Supporting young children with dyslexic tendencies is not only a worry for parents, but also for teachers as cited in an article from Dyslexia Action (2017)2. 74% of those teaching dyslexic children feel dissatisfied with their initial teacher training, questioning whether if it provides them with the skills to identify and teach children with dyslexia. Often dyslexic children are incredibly skilled and intelligent; therefore, it is imperative early identification of dyslexic tendencies are recognised to enable the implementation of the right teaching/learning style for that child (as recommended by educational psychologist Dr. Gavin Reid (2017))7. However, reading problems can occur due to other issues such as medical and learning difficulties. Early identification of dyslexia can prove to be challenging.
When a clear identification has been achieved, teachers require a bag of strategies and knowledge such as access to supportive guides; for example, the Dyslexic Screener (available online)3; awareness and instruction on the use of up- to-date available assistive technology; which in turn will enable them to support the dyslexic child; and confidence to explore the child’s learning styles to help the child reach their full potential. Finally, the teacher will need to understand the individual child’s emotional well-being, Rosie Bissett, (Dyslexia Ireland chief executive cited in Irish Examiner, 2017)8 recently stated “It is crucial that teachers understand dyslexia while at the same time having expectations for the child…”.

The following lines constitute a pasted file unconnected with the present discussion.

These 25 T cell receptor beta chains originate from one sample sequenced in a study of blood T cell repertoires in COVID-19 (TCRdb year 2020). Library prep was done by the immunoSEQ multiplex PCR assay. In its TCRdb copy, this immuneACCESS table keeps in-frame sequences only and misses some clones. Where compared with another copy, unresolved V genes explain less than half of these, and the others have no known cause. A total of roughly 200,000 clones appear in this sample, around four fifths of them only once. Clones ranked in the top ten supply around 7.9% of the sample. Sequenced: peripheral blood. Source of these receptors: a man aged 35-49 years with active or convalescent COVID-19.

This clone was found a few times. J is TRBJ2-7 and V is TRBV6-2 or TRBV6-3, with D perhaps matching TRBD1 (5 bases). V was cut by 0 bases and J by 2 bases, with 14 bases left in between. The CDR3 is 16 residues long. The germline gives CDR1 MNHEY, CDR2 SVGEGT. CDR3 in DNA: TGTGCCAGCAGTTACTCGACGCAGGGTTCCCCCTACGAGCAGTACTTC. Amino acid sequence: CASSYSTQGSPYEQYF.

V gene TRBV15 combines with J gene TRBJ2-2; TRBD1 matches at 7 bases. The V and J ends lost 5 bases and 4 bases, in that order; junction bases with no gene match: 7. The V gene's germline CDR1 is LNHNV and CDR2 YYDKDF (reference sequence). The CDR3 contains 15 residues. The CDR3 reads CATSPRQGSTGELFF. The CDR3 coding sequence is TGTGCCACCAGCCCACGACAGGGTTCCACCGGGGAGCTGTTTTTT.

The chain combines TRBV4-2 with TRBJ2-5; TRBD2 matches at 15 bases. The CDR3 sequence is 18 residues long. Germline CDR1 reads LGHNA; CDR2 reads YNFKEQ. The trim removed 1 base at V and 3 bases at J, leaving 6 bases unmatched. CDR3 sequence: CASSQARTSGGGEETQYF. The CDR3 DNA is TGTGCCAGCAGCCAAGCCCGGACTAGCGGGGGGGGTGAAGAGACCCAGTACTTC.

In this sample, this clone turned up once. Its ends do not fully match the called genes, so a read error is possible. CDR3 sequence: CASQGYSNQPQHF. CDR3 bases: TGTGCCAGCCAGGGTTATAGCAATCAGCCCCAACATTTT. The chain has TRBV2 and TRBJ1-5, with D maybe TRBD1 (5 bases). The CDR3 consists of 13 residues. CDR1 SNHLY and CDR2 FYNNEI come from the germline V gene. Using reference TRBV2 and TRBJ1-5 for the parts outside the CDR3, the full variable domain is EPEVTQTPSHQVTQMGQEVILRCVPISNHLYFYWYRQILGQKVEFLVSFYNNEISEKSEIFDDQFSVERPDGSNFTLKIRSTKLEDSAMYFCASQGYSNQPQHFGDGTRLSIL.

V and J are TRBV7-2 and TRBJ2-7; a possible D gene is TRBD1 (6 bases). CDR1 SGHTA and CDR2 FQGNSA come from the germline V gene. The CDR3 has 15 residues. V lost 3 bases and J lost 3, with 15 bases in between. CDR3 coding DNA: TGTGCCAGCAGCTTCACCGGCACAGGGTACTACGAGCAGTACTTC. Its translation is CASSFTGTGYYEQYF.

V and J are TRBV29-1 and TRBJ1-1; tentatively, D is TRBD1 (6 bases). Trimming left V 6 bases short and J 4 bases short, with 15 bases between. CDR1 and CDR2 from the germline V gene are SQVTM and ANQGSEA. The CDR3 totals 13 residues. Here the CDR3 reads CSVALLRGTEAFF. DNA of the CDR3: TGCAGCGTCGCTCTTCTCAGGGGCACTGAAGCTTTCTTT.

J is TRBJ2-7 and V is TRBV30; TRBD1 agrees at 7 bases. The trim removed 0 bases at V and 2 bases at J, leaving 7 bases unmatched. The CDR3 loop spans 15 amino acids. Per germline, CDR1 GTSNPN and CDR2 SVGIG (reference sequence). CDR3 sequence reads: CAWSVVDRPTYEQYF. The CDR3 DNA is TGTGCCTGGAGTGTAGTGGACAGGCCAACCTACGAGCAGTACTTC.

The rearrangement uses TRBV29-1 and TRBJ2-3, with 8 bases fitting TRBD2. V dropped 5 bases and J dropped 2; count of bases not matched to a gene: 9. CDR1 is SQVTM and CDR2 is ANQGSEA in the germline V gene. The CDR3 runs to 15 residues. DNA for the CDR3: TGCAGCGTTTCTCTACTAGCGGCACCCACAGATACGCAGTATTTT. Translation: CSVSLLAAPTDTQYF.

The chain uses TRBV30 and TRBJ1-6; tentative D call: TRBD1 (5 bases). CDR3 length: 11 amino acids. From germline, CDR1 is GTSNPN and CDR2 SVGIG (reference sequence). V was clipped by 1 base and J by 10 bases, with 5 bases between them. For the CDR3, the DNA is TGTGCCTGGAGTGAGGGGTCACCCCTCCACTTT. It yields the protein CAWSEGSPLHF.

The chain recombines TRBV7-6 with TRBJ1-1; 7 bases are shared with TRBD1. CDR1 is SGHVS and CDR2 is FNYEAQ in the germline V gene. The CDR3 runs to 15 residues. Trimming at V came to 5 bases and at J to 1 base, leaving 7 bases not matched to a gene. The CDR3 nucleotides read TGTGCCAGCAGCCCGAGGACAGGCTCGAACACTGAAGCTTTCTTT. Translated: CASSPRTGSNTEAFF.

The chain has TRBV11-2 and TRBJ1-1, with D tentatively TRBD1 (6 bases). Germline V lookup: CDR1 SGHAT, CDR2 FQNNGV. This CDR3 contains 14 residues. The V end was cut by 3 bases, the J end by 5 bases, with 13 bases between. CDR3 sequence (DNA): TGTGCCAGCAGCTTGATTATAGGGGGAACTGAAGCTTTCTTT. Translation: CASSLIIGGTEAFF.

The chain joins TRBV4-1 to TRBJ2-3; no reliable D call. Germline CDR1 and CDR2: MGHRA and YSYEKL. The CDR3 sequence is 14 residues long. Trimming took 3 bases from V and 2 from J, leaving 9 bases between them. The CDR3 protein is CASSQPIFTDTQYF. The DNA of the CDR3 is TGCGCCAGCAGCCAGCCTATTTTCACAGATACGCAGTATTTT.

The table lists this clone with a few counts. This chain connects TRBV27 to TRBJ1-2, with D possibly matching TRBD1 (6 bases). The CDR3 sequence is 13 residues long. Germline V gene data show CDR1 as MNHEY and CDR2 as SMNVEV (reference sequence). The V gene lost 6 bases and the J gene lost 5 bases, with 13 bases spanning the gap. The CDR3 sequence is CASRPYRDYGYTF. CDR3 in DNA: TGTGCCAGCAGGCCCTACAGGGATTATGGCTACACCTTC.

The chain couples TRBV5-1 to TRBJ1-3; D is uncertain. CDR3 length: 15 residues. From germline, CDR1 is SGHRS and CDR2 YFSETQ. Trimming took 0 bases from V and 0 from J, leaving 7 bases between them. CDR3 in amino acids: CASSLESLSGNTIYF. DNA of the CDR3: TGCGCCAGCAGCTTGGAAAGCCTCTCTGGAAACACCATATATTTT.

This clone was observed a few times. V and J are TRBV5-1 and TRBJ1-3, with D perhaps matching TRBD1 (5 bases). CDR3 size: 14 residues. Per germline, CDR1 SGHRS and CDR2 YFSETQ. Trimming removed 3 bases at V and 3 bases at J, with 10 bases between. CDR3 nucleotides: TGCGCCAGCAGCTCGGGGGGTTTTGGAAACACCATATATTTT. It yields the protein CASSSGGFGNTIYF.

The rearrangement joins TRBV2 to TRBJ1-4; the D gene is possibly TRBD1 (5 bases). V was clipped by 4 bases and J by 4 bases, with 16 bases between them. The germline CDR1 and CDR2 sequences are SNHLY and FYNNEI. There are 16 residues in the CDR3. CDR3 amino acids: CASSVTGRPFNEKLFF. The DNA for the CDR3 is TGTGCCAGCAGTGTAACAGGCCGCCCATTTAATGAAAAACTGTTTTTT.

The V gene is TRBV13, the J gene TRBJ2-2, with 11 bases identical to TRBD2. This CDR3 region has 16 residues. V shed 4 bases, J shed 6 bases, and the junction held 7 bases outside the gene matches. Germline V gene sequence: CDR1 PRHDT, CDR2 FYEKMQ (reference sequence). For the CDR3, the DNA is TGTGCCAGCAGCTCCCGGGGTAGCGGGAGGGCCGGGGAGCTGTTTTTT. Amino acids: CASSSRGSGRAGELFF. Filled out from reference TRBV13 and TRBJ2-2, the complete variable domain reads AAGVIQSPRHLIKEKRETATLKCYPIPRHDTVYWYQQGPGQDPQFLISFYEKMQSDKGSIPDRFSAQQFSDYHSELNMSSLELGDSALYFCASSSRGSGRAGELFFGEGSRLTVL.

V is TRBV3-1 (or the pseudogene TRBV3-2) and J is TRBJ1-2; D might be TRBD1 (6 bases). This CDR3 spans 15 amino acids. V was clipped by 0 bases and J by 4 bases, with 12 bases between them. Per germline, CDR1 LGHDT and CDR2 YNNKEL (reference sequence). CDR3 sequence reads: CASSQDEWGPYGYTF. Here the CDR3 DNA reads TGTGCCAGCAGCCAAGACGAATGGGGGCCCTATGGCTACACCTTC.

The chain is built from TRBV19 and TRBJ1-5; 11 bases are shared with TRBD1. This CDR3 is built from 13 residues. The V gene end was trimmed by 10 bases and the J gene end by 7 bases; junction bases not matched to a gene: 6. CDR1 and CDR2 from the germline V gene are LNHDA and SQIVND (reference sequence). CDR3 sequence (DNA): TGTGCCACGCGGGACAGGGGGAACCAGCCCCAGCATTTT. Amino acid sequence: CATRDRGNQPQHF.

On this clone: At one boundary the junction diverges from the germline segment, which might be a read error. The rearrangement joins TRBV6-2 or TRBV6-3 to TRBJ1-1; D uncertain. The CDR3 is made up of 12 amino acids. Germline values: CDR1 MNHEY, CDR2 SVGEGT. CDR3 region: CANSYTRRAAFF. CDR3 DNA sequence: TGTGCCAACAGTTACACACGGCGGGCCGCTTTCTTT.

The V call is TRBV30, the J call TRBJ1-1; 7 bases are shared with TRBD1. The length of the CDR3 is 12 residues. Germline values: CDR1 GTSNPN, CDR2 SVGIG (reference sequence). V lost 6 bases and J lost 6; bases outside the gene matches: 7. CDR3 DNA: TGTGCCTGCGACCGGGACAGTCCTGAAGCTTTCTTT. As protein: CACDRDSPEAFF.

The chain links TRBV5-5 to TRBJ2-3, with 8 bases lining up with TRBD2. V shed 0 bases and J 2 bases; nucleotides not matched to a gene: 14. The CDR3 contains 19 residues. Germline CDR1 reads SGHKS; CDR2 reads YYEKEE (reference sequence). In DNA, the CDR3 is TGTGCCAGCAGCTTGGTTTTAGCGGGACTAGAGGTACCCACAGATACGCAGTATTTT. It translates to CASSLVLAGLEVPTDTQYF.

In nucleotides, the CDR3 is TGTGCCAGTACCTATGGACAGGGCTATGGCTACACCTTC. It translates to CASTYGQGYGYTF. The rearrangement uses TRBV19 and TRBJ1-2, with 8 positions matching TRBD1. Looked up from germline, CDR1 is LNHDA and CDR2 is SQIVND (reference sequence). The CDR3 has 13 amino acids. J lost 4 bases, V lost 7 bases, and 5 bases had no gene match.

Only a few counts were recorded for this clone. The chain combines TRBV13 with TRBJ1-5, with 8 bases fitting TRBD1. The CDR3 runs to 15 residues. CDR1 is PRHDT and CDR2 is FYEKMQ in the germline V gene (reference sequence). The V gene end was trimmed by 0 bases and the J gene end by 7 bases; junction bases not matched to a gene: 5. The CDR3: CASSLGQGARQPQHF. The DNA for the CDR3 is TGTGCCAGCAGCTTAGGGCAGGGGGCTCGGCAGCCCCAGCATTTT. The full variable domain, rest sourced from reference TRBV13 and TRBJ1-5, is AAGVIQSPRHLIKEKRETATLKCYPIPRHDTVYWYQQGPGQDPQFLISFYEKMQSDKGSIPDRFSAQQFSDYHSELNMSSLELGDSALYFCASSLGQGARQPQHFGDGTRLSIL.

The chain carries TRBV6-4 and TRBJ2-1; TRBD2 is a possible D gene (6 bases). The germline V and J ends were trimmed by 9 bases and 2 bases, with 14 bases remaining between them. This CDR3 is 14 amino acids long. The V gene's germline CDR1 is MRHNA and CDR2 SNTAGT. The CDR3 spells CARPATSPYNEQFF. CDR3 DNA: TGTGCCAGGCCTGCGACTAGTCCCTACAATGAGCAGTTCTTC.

There are several research papers relating to assistive technology and students with learning disabilities; livescribe pen, (Harper et al. 2016)4 android software platforms, (Tariq et al. 2016)9 mobile learning (Alghabban et al. 2016)1. However, many of these devices are aimed at the older student. Studies involving primary aged children focus on computer-based training programmes rather than smaller hand-held devices which may encourage independence.
This study evaluated existing dyslexic teaching strategies; sounding out, phonics, learning words from sight, multi-sensory activities and aligning these tried and tested approaches with a device which promotes independent learning; the C-Pen Reader.
A further focus for this study was to gain understanding of how a primary aged child could develop independent skills and habitual behaviours which would support their future educational journey. The dyslexic child requires continual feedback to confirm their success, they require extra time; to enable others to listen to them read; and they need to be motivated.
Extra time to practice reading and sounding out text is of great import to the dyslexic child, followed by confirmation from the adult (who often will have 20-30 other children in the classroom), before continuing with their work. Obviously, this impacts on the dyslexic child’s chance of achieving all the work set in each lesson due to the extra minutes they require to ensure they are confident with their learning. The C-Pen Reader was deemed the perfect device to promote such efficiency, with confirmation coming from the pen rather than an adult.
The research question: “How effective would the early introduction of assistive technology be to the primary aged child, to encourage emotional development, independent learning and lead to positive reading outcomes?”